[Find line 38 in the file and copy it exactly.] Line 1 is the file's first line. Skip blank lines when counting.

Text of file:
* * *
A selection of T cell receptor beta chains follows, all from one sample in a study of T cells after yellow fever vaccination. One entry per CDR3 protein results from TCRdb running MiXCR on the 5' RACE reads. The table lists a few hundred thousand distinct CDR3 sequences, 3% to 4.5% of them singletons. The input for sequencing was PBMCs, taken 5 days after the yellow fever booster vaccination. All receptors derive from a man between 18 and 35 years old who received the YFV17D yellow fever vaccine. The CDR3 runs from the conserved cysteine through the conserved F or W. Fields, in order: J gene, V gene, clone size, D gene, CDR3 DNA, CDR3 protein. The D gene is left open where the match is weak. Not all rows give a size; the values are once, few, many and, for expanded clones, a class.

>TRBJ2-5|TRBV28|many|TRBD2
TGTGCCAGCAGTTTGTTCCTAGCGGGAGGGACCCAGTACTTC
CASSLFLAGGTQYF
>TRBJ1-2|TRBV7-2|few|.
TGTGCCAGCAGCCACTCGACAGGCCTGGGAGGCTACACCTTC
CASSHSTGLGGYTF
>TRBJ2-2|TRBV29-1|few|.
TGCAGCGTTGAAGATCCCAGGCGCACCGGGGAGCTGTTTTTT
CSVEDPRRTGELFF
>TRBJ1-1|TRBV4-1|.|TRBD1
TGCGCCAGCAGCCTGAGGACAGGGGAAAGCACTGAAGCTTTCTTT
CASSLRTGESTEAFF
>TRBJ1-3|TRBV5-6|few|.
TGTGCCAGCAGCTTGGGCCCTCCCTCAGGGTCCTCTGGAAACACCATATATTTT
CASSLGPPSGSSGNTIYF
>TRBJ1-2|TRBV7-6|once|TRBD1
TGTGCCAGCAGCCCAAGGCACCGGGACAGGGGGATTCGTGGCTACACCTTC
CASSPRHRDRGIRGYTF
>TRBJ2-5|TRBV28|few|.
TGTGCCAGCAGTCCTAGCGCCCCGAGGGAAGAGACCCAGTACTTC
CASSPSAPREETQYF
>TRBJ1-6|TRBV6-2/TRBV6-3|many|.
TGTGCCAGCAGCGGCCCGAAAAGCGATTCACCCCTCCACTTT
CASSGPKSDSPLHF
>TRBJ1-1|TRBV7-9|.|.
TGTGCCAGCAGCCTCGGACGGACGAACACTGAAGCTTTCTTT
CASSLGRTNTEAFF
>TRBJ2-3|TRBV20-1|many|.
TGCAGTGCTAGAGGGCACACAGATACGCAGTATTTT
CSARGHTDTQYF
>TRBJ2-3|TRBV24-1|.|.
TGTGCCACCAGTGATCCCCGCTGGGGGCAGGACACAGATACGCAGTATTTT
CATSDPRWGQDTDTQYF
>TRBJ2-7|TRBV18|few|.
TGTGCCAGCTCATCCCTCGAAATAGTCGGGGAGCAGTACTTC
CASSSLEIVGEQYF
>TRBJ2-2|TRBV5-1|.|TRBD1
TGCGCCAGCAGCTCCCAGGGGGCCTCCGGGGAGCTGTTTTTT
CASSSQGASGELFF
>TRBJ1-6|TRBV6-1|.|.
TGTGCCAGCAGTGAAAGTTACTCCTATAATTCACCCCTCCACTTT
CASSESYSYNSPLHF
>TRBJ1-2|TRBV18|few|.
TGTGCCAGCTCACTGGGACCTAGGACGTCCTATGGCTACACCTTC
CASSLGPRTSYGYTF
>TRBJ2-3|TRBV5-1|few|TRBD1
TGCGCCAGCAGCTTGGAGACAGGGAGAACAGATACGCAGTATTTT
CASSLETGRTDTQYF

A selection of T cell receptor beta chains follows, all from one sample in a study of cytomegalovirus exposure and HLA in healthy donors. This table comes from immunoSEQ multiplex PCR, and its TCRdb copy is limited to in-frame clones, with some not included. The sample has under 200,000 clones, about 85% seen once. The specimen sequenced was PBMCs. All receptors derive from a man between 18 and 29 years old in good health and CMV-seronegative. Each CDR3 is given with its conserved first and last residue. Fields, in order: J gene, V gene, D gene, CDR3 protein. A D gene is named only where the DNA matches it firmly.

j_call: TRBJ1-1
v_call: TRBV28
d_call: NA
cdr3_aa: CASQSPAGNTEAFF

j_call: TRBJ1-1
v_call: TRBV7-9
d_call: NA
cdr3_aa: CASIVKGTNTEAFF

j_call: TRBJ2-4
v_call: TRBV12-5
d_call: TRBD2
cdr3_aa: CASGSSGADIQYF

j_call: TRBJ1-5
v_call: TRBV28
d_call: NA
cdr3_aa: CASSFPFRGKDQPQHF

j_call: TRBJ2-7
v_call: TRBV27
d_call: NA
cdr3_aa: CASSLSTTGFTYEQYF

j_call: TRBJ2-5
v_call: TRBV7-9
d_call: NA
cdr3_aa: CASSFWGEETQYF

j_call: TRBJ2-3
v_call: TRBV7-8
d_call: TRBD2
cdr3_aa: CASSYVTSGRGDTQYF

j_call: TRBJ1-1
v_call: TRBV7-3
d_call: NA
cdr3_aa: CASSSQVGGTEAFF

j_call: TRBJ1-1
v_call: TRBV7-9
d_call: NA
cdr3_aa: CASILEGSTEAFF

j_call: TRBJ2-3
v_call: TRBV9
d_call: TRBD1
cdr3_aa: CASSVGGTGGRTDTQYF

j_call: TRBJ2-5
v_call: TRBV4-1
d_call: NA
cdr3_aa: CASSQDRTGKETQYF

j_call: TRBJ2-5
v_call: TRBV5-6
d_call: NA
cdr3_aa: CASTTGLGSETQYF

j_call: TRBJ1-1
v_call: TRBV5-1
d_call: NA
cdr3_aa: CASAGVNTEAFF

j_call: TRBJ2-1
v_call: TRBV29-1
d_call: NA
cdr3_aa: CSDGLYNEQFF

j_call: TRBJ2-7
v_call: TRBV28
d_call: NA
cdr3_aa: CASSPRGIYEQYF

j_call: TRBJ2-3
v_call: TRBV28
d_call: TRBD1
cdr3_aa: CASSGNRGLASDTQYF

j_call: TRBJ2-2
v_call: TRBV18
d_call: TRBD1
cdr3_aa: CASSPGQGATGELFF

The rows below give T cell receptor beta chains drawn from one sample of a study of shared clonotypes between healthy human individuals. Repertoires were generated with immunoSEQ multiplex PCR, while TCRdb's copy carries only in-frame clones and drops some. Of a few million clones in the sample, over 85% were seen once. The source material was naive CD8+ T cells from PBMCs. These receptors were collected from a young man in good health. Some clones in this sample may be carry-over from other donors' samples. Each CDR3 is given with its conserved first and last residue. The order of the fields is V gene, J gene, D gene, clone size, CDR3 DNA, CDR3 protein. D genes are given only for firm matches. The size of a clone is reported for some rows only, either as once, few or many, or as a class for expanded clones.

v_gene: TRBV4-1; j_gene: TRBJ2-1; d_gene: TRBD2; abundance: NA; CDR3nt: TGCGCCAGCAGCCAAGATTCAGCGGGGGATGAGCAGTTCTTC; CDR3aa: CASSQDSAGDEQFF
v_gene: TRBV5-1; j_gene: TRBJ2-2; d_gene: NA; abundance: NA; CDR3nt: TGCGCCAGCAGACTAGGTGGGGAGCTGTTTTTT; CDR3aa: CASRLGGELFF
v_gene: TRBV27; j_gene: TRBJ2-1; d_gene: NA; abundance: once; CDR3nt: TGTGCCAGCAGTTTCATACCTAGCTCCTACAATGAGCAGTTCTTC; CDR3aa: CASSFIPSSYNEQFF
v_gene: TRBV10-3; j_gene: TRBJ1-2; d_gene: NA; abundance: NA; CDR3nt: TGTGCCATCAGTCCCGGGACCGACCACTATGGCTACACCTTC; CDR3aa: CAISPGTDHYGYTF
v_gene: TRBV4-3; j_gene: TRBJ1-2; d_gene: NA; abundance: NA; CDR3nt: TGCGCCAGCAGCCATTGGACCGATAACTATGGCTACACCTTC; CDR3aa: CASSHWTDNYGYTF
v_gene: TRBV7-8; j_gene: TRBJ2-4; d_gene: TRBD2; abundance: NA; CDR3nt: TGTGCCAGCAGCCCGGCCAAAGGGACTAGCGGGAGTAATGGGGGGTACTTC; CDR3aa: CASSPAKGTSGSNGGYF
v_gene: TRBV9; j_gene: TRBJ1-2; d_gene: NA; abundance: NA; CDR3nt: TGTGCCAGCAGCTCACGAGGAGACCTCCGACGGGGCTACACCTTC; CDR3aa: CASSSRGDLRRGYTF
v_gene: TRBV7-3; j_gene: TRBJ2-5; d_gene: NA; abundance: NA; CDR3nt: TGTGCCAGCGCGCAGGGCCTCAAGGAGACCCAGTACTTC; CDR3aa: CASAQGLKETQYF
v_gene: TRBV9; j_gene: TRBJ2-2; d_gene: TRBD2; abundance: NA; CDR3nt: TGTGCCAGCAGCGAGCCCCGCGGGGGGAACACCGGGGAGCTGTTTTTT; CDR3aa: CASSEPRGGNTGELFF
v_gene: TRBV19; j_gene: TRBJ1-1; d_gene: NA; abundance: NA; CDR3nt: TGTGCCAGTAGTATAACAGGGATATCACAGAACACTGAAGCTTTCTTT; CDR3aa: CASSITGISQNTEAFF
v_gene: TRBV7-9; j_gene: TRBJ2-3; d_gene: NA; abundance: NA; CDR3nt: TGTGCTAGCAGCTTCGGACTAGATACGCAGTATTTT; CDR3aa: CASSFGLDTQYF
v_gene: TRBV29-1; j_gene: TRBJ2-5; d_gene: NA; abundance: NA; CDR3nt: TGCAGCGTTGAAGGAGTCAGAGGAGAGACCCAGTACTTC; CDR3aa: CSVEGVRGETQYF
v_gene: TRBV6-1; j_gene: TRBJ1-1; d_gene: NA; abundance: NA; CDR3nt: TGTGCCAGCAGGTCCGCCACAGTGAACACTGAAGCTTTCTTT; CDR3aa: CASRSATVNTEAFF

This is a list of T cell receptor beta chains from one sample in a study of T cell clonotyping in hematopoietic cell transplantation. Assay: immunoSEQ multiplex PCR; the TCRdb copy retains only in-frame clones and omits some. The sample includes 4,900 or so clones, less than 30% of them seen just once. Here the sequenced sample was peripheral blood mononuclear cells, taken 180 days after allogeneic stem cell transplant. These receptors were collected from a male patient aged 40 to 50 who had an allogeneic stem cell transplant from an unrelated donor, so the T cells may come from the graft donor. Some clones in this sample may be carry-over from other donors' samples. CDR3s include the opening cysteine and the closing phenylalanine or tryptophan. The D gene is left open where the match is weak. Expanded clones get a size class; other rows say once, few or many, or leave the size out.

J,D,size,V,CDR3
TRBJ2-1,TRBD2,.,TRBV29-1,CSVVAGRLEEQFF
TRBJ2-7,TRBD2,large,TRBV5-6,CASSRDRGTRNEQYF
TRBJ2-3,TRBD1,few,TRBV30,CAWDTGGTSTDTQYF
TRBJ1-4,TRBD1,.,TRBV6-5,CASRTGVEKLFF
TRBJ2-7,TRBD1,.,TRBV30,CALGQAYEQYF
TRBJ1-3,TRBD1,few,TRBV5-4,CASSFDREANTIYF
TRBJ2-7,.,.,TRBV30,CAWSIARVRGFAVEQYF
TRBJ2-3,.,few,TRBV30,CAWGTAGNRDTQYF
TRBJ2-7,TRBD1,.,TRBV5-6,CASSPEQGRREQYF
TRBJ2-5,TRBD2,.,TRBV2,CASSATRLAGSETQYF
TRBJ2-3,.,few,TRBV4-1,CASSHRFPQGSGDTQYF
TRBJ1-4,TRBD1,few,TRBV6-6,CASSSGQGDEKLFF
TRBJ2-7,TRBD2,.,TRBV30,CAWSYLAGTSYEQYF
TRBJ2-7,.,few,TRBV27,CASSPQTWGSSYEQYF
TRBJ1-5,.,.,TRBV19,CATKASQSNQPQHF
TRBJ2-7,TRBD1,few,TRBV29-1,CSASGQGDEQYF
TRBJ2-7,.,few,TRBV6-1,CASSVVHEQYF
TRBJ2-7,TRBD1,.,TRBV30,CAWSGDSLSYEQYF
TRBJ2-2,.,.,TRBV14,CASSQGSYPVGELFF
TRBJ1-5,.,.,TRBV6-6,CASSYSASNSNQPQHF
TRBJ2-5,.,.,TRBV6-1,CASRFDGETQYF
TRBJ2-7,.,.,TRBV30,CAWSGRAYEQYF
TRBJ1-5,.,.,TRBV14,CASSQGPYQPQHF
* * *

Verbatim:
>TRBJ2-2|TRBV5-1|.|TRBD1